Improving school performance

Marilyn Harrington, Social Policy

Key issue
More funding, improving teacher quality, greater school autonomy and national testing and reporting are strategies that governments are using to improve school performance.

The achievement of Australian school students

Evidence of declining literacy and numeracy achievements of Australian school students is a major driver of the policy imperative to improve the performance of schools.

An Australian Council for Educational Research report shows an overall decline in the reading and mathematics levels of 15-year-olds since 2000. The growth in the impact of socioeconomic background on student performance is also a major concern, with disadvantaged students more likely to underperform. Further, the period since 2000 has seen Australia surpassed by other countries in international surveys of student attainment.

These developments have occurred at the same time as expenditure on school education has grown significantly and a raft of education reforms and initiatives has been introduced by Australian governments.

More funding, improving teacher quality, greater school autonomy and national testing and reporting are among the suite of reforms that governments have introduced to improve school and student performance. While there is evidence to support these strategies, there is also research that questions their efficacy.

School funding

According to a 2013 Grattan Institute analysis, school education expenditure by all governments grew by 37% ($11.3 billion) in real terms from 2002–03 to 2012–13. Commonwealth budget data show a similar trend—total Australian Government expenditure on Australian schools grew by an estimated 58% in real terms over the same period.

Nevertheless, the Review of Funding for Schooling (the Gonski Review) considered that a significant increase in funding by all governments was required to lift the performance of school students, particularly those from disadvantaged backgrounds.

The additional funding for schooling subsequently negotiated through the National Education Reform Agreement (the NERA) will take effect from 2014. Had the NERA been implemented in full (Queensland, Western Australia and the Northern Territory have not signed), there would have been about $15 billion in additional funding (two-thirds provided by the Australian Government) phased in over a six-year period. The Coalition Government has committed to the same level of funding that is currently in the Commonwealth Budget’s four-year forward estimates period. Whether it will commit to the full quantum of the NERA funding is uncertain.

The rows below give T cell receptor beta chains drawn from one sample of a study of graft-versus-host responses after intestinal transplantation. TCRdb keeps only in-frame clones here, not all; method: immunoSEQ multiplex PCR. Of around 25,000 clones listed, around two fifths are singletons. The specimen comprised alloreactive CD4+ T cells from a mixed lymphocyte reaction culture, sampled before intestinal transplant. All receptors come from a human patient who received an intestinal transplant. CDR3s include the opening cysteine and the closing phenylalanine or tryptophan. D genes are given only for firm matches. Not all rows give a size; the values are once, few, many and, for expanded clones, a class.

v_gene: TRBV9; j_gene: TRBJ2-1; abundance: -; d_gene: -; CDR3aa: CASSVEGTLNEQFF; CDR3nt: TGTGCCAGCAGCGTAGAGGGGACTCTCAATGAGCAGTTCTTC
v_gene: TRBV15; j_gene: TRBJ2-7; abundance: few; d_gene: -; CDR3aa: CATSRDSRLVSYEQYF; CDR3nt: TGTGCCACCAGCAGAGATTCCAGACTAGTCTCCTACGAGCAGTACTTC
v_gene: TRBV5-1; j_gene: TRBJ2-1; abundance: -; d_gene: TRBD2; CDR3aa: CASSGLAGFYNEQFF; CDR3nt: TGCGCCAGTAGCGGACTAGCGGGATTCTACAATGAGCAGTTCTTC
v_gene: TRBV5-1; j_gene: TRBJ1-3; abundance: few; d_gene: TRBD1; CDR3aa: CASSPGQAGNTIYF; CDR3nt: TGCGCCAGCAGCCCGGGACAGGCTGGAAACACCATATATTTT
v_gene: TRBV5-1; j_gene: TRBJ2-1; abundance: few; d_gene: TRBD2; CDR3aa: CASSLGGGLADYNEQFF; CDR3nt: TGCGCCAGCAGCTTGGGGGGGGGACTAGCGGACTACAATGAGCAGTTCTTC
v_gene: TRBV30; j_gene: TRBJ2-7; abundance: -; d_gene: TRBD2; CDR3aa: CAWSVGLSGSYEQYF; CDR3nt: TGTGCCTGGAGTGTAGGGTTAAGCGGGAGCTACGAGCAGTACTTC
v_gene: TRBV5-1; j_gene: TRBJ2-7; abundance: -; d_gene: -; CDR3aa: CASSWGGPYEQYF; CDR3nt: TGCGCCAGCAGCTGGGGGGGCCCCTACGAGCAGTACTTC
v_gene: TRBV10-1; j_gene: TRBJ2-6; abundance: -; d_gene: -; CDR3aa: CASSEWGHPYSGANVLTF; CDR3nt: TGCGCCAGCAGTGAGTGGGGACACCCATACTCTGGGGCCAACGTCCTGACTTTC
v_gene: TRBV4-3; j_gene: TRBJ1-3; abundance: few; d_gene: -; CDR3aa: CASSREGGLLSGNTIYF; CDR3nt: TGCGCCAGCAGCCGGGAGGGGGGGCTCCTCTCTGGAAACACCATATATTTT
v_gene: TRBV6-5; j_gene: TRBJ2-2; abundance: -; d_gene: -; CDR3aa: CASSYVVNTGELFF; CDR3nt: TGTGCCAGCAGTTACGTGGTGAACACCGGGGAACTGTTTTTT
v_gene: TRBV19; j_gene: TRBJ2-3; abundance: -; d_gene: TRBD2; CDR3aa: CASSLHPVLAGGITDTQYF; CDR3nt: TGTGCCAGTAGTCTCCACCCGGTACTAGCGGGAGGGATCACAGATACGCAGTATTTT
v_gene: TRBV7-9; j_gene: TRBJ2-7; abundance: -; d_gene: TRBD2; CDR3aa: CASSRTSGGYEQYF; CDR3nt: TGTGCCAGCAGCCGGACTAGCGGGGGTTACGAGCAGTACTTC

Improving the quality of teaching

Strategies to improve the quality of teaching are paramount in the school reform agenda. This is not surprising given the widespread consensus, supported by extensive research, that quality of teaching has the most impact on student attainment.

Governments in Australia and overseas are pursuing similar strategies to improve the quality of teaching. These strategies include: raising the standard of entrants to the teaching profession, improving and raising the level of teacher education courses, mentoring beginning teachers, national professional standards for teachers and professional development and performance rewards. There are also programs to attract high-performing graduates and other skilled and experienced professionals to the profession and to attract teachers to work in particular schools.

This focus on improving the quality of teaching, however, is causing some concern about adverse effects on the teaching profession and pedagogy. Australian teaching professor, Stephen Dinham, has warned that solutions promulgated by those ‘who are out of touch with teaching’ are creating ‘panic’ and reinforcing ‘misconceptions’, while providing ‘little guidance or positive substance for the profession’.